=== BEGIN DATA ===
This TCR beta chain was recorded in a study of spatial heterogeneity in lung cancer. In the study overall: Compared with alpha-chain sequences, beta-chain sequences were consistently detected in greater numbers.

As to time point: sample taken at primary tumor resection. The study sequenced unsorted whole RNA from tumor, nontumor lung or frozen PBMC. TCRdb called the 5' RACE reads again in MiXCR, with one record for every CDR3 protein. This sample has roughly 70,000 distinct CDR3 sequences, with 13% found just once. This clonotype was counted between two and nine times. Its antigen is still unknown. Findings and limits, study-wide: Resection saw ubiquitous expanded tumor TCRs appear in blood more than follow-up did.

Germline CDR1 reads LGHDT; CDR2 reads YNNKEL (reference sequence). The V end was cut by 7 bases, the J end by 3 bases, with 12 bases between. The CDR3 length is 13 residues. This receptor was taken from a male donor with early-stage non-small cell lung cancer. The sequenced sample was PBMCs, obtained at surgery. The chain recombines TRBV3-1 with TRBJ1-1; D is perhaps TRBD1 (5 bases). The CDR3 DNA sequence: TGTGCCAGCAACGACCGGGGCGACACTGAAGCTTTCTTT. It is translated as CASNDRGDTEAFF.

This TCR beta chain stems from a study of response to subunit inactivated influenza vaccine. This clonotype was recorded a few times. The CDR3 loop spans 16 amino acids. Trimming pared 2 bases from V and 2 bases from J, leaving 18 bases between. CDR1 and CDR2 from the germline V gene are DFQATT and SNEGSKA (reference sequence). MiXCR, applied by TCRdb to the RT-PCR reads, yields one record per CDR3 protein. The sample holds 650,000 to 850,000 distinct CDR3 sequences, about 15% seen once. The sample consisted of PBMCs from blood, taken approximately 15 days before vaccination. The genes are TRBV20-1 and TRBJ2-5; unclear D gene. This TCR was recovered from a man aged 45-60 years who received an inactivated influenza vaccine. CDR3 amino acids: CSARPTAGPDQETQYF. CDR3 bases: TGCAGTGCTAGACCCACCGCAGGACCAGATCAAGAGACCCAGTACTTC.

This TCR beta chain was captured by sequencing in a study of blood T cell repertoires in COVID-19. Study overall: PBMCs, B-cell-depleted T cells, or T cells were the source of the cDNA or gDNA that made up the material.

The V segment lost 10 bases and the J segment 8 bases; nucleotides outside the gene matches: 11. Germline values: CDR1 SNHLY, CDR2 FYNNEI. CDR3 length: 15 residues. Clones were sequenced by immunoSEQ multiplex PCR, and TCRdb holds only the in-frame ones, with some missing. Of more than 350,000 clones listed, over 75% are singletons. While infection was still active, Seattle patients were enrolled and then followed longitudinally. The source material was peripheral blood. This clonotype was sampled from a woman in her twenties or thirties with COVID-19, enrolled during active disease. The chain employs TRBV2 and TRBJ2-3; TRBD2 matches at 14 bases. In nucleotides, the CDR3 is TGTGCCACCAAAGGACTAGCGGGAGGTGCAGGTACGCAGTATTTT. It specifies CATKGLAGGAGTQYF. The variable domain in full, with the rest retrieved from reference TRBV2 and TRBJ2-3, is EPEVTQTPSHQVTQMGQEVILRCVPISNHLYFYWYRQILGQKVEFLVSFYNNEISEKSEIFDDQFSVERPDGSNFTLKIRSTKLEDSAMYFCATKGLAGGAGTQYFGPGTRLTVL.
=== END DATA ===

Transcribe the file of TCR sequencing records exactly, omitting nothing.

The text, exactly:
This TCR beta chain was recorded in a study of spatial heterogeneity in lung cancer. In the study overall: Compared with alpha-chain sequences, beta-chain sequences were consistently detected in greater numbers.

As to time point: sample taken at primary tumor resection. The study sequenced unsorted whole RNA from tumor, nontumor lung or frozen PBMC. TCRdb called the 5' RACE reads again in MiXCR, with one record for every CDR3 protein. This sample has roughly 70,000 distinct CDR3 sequences, with 13% found just once. This clonotype was counted between two and nine times. Its antigen is still unknown. Findings and limits, study-wide: Resection saw ubiquitous expanded tumor TCRs appear in blood more than follow-up did.

Germline CDR1 reads LGHDT; CDR2 reads YNNKEL (reference sequence). The V end was cut by 7 bases, the J end by 3 bases, with 12 bases between. The CDR3 length is 13 residues. This receptor was taken from a male donor with early-stage non-small cell lung cancer. The sequenced sample was PBMCs, obtained at surgery. The chain recombines TRBV3-1 with TRBJ1-1; D is perhaps TRBD1 (5 bases). The CDR3 DNA sequence: TGTGCCAGCAACGACCGGGGCGACACTGAAGCTTTCTTT. It is translated as CASNDRGDTEAFF.

This TCR beta chain stems from a study of response to subunit inactivated influenza vaccine. This clonotype was recorded a few times. The CDR3 loop spans 16 amino acids. Trimming pared 2 bases from V and 2 bases from J, leaving 18 bases between. CDR1 and CDR2 from the germline V gene are DFQATT and SNEGSKA (reference sequence). MiXCR, applied by TCRdb to the RT-PCR reads, yields one record per CDR3 protein. The sample holds 650,000 to 850,000 distinct CDR3 sequences, about 15% seen once. The sample consisted of PBMCs from blood, taken approximately 15 days before vaccination. The genes are TRBV20-1 and TRBJ2-5; unclear D gene. This TCR was recovered from a man aged 45-60 years who received an inactivated influenza vaccine. CDR3 amino acids: CSARPTAGPDQETQYF. CDR3 bases: TGCAGTGCTAGACCCACCGCAGGACCAGATCAAGAGACCCAGTACTTC.

This TCR beta chain was captured by sequencing in a study of blood T cell repertoires in COVID-19. Study overall: PBMCs, B-cell-depleted T cells, or T cells were the source of the cDNA or gDNA that made up the material.

The V segment lost 10 bases and the J segment 8 bases; nucleotides outside the gene matches: 11. Germline values: CDR1 SNHLY, CDR2 FYNNEI. CDR3 length: 15 residues. Clones were sequenced by immunoSEQ multiplex PCR, and TCRdb holds only the in-frame ones, with some missing. Of more than 350,000 clones listed, over 75% are singletons. While infection was still active, Seattle patients were enrolled and then followed longitudinally. The source material was peripheral blood. This clonotype was sampled from a woman in her twenties or thirties with COVID-19, enrolled during active disease. The chain employs TRBV2 and TRBJ2-3; TRBD2 matches at 14 bases. In nucleotides, the CDR3 is TGTGCCACCAAAGGACTAGCGGGAGGTGCAGGTACGCAGTATTTT. It specifies CATKGLAGGAGTQYF. The variable domain in full, with the rest retrieved from reference TRBV2 and TRBJ2-3, is EPEVTQTPSHQVTQMGQEVILRCVPISNHLYFYWYRQILGQKVEFLVSFYNNEISEKSEIFDDQFSVERPDGSNFTLKIRSTKLEDSAMYFCATKGLAGGAGTQYFGPGTRLTVL.